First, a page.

When the heckling debate is brought up, it raises the profile of stand up for a few tense weeks, which leads many to come to its defense. Some video goes viral of a comedian destroying a heckler or having a public meltdown on one, people start talking about it, the "When Is It Appropriate To Heckle?" argument gets brought up again for the billionth time, and suddenly people start talking about stand up again like it's still the last frontier of free speech.
Some would argue that high profile incidents of heckling give stand up more attention on a national level, and that any attention is good for it in the long run. I would counter that argument by saying I never hear about NASCAR in the news unless some guy crashes and sets fire to the first four rows of spectators. It's a shame that the only time the general public really wants to talk about what I do it's in regards to the worst elements of what it entails from time to time. It's like inviting someone over to your house for a party and having them compliment you on how much they loved the big mushroom cloud of fire in your backyard when the barbecue exploded.
Talking about heckling does not elevate stand up, it elevates heckling. So I say fine, let's elevate it. Drop the facade, people. Just admit you love it. It's gone on too long without being recognized as the beloved institution that we know we've all made it out to be. Let's not kid ourselves and pretend we don't love that tingling forbidden pleasure in hearing two strangers who genuinely hate each other exchange insults in public.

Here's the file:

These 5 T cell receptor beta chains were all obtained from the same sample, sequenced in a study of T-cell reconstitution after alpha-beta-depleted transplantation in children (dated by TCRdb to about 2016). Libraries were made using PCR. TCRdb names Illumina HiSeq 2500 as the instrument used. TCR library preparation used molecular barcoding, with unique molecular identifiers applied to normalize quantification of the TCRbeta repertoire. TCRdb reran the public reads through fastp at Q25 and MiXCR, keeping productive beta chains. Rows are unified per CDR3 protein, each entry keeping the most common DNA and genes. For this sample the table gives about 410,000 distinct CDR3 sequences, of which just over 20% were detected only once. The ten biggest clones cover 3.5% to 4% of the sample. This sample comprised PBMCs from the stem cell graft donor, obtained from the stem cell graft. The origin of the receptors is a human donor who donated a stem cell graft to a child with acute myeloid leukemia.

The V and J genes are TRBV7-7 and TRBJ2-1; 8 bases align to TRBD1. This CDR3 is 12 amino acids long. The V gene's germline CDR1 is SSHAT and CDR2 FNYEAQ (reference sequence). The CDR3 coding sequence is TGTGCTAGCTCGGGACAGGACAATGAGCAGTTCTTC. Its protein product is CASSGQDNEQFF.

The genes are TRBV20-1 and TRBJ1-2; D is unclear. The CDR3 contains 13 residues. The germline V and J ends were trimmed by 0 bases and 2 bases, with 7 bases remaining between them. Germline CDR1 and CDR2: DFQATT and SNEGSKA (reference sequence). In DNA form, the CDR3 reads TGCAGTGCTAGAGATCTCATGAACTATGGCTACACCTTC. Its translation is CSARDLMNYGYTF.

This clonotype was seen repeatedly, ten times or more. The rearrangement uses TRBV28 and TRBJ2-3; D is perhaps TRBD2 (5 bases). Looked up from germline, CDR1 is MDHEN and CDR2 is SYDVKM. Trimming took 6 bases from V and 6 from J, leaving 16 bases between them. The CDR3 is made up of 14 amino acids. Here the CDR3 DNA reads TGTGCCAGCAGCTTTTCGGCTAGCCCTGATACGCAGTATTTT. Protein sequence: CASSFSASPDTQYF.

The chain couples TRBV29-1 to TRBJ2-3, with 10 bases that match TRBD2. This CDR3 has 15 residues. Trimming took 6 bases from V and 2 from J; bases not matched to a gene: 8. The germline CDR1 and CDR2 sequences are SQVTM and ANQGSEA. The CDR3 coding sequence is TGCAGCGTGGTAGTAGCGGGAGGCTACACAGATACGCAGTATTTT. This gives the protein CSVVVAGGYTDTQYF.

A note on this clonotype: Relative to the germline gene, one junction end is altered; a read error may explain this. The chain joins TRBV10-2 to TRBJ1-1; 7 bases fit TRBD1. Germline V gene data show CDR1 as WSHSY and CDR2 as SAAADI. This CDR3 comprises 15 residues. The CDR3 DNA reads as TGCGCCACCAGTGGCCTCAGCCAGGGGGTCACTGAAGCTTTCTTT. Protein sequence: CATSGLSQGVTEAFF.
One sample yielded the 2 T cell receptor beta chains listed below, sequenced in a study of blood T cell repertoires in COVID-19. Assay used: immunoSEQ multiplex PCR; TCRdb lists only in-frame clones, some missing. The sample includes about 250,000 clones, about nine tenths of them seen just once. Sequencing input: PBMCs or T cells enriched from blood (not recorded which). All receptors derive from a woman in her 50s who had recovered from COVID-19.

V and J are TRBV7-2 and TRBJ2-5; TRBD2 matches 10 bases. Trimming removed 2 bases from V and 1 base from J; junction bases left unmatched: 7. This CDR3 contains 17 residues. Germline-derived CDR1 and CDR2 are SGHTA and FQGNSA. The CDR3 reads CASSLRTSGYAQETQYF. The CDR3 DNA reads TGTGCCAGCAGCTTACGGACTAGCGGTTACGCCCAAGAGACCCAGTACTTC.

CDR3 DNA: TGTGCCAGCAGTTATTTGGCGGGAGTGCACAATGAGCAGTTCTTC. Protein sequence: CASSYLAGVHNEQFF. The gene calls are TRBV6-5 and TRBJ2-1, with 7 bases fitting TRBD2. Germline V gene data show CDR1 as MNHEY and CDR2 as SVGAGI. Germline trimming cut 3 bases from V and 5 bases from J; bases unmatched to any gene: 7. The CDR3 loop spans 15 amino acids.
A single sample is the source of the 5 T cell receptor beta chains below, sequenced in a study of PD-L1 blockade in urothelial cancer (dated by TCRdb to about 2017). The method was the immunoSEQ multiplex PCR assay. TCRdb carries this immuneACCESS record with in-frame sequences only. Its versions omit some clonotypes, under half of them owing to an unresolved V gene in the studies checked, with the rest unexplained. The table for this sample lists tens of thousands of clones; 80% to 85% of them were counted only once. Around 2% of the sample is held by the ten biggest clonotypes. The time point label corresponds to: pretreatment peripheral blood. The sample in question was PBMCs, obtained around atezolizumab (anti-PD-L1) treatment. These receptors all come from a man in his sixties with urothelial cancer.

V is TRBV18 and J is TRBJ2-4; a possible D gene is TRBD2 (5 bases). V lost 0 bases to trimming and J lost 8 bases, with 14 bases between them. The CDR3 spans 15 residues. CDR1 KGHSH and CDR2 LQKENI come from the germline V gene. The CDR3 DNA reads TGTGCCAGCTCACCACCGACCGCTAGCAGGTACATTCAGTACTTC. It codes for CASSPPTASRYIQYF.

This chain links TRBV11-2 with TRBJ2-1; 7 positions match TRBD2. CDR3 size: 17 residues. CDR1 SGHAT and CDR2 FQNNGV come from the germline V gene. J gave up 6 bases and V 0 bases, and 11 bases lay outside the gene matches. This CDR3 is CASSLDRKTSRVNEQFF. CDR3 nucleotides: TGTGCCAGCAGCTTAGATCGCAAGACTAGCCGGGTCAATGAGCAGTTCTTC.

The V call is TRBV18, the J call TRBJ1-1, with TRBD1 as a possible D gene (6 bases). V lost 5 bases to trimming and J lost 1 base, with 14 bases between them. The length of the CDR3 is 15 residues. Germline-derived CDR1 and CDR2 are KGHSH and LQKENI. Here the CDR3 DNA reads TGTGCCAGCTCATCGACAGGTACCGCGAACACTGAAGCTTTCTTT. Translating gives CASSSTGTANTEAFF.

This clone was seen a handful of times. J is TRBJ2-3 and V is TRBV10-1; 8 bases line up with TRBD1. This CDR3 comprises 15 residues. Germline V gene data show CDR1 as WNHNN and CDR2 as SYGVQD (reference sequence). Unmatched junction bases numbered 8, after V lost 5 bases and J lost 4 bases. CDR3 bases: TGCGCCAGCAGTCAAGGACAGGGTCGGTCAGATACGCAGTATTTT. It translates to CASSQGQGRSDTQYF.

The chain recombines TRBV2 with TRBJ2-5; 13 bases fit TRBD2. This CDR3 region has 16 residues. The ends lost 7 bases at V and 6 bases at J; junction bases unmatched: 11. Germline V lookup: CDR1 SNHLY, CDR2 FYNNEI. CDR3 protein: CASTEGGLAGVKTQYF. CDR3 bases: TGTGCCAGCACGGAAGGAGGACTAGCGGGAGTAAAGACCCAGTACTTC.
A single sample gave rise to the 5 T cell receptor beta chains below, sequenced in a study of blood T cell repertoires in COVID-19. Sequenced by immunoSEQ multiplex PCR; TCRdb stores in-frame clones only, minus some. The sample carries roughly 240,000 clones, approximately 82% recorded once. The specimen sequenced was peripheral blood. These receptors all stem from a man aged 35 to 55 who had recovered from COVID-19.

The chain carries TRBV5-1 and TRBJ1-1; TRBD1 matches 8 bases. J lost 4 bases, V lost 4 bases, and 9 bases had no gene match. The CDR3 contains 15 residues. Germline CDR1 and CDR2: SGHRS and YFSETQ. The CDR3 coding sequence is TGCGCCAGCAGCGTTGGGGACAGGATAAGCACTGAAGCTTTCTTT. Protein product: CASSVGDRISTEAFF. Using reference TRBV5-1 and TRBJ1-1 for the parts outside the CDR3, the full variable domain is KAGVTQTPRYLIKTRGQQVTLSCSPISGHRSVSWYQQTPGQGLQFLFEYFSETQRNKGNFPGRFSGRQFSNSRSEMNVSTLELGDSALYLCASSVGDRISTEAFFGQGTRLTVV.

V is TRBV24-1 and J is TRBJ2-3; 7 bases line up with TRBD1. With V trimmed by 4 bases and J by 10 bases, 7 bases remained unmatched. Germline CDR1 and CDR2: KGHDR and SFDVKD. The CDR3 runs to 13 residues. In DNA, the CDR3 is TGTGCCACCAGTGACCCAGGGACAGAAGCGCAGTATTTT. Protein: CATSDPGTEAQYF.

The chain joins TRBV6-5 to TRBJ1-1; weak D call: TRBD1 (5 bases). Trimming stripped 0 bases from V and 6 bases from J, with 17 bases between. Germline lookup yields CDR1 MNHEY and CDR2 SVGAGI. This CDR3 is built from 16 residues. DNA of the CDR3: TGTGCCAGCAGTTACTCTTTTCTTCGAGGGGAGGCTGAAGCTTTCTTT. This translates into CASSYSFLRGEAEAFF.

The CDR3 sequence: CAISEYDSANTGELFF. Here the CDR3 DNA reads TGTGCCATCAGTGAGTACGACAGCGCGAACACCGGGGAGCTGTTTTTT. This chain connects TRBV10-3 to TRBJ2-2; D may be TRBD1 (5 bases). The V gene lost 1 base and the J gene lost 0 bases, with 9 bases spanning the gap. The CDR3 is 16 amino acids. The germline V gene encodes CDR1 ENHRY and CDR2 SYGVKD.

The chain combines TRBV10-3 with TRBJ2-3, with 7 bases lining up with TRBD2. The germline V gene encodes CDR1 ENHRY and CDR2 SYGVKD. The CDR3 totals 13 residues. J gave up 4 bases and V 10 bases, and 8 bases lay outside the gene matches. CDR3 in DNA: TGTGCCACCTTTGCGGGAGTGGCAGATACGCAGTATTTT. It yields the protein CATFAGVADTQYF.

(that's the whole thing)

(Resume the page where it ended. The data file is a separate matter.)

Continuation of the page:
Not all heckling can be considered art, of course. A drunk guy at the front of the stage mumbling racial slurs in the audience is not an 'artist', per se. The again, I've seen drunk guys mumbling racial slurs ON stage, and they have websites, business cards and careers built around it, so what do I know?
When people think about heckling in a glowing way, they seem to only have an affinity for one of two specific kinds of heckling scenarios. The first is when an unfunny comic gets told what's what by an audience member quicker and wittier than they are, also known as the Nutty Professor 'women be shopping' defense. The other is the triumphant tale of the bulletproof comic with the uncanny ability to dodge, deflect, and fight off heckles like a verbal ninja, striking down the heckler with stinging accuracy. I'll concede that yes, sometimes seeing those things happen can be amusing. In a sick, sadomasochistic sort of way.
Here's the problem, and where a lot of people get confused. Heckling, and dealing with heckling, is not 'stand-up comedy'.
You may think it is, because it happens in comedy clubs, and in the middle of comedy shows. Nope. Sorry. It isn't.